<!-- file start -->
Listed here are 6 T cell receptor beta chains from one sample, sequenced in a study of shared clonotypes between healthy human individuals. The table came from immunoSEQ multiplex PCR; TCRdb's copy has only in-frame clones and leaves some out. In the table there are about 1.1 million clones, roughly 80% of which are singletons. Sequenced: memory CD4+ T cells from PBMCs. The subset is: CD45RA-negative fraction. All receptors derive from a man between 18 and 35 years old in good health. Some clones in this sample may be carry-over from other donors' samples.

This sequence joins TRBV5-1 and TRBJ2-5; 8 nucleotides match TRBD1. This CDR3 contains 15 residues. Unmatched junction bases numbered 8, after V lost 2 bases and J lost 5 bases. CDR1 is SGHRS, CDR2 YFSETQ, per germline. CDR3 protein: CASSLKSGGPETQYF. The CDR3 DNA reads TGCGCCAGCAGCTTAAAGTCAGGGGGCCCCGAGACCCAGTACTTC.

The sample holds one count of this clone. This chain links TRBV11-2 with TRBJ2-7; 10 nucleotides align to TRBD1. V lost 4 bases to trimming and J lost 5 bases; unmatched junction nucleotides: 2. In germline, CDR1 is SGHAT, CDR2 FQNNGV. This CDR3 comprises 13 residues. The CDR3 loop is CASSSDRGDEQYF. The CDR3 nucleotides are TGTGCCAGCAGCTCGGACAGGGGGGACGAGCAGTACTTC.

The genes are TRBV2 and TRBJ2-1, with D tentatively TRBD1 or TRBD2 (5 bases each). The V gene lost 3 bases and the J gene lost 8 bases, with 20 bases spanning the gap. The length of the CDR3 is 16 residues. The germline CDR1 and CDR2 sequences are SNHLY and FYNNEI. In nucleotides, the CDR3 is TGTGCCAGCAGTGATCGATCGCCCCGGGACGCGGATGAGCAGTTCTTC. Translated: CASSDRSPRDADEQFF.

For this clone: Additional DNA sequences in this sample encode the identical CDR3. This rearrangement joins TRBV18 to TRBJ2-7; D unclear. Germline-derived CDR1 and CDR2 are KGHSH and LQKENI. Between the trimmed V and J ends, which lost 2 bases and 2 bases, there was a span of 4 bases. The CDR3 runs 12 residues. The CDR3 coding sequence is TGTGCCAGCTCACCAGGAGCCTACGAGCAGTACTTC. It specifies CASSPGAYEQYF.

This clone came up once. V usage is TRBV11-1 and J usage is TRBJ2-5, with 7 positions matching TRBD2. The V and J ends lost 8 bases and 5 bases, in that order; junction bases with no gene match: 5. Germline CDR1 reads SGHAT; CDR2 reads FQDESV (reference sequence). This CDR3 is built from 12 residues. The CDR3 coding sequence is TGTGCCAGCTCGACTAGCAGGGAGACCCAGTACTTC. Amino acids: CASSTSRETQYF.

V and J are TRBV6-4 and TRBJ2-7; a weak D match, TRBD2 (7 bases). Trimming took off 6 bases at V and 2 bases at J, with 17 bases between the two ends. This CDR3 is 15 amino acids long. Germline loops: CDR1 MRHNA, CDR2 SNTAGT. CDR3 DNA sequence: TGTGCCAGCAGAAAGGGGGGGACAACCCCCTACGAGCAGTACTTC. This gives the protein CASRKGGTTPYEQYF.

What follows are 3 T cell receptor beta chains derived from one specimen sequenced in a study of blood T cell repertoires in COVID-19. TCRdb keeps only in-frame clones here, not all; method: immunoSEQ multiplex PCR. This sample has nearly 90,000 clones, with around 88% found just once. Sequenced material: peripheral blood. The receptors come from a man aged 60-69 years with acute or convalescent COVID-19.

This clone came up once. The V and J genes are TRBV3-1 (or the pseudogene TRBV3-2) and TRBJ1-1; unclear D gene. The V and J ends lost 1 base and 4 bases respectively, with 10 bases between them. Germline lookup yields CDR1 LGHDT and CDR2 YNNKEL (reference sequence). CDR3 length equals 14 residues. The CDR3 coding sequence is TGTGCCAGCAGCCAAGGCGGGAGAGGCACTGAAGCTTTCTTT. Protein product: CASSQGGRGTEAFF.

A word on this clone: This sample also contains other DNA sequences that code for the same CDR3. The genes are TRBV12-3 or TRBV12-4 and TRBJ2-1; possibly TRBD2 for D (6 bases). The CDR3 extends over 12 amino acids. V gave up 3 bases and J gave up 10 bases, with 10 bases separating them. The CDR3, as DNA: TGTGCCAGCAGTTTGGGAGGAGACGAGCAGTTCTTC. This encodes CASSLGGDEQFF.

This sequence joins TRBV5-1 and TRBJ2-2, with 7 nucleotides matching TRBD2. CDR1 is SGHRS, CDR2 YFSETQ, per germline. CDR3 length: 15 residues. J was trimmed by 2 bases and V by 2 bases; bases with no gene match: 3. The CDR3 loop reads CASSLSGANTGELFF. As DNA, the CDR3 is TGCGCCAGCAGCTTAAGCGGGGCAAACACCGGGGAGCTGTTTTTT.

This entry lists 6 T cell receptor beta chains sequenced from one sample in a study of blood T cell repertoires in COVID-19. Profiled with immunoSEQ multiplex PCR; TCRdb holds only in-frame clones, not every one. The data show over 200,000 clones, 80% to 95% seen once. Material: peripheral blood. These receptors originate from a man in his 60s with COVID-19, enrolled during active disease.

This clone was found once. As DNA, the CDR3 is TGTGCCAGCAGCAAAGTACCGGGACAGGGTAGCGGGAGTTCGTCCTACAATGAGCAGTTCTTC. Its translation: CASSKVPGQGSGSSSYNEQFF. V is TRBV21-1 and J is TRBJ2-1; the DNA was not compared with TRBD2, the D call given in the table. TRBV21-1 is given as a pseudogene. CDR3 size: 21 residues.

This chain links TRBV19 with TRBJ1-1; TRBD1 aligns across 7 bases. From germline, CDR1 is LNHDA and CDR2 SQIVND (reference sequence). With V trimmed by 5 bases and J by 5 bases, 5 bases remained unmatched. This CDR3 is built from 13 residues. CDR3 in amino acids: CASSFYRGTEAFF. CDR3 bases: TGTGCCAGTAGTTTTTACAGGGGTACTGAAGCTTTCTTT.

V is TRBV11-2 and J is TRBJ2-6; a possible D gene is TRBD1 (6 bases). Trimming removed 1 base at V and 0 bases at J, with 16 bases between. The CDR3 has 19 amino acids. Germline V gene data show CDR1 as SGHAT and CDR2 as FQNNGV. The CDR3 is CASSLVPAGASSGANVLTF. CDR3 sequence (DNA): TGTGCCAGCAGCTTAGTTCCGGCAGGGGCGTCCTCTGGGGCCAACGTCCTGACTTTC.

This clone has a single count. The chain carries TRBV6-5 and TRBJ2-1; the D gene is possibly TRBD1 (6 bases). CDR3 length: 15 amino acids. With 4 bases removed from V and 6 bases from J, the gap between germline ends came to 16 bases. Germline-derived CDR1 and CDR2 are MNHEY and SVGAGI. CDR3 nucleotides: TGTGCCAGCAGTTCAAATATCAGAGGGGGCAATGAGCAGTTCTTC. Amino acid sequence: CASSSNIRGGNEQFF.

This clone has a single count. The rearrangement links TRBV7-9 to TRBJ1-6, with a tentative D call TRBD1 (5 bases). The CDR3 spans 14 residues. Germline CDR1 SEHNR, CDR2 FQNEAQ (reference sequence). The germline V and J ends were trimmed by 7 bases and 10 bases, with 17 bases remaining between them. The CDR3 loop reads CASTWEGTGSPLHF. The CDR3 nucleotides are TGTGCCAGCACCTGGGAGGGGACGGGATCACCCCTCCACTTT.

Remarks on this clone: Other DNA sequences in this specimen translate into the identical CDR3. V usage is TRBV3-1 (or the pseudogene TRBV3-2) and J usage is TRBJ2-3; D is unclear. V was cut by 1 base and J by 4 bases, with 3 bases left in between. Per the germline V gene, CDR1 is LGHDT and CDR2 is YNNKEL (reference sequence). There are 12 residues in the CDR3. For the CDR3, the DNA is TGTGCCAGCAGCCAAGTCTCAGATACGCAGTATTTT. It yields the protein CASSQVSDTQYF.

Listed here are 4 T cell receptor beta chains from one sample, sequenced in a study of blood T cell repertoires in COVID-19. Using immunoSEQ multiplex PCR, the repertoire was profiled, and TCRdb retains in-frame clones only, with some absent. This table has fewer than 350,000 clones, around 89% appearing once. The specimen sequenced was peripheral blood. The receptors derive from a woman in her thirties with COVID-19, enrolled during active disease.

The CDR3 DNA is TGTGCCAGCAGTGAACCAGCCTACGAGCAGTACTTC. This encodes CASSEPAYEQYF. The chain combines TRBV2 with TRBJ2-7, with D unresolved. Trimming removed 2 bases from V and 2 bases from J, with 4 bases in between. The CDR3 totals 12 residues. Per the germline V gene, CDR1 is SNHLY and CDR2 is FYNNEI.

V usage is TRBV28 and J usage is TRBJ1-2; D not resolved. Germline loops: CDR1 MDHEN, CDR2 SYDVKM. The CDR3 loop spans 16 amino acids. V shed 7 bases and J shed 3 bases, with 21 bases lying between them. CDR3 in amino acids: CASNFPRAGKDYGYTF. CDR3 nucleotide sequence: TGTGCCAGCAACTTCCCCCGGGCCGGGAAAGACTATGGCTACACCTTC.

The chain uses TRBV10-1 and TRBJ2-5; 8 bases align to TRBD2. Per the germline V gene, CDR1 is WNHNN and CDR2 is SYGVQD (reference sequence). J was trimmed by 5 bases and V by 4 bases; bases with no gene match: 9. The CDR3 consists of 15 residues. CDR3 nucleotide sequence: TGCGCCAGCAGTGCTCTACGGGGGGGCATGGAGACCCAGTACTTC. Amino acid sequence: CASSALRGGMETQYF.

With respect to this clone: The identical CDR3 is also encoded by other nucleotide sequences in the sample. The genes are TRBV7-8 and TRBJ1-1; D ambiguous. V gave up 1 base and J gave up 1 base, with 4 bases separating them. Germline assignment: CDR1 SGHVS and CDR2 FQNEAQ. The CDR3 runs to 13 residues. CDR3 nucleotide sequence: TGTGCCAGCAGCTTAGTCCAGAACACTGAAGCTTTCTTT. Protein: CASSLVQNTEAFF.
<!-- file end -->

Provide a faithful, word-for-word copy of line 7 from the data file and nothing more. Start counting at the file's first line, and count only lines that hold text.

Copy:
V and J are TRBV6-4 and TRBJ2-7; a weak D match, TRBD2 (7 bases). Trimming took off 6 bases at V and 2 bases at J, with 17 bases between the two ends. This CDR3 is 15 amino acids long. Germline loops: CDR1 MRHNA, CDR2 SNTAGT. CDR3 DNA sequence: TGTGCCAGCAGAAAGGGGGGGACAACCCCCTACGAGCAGTACTTC. This gives the protein CASRKGGTTPYEQYF.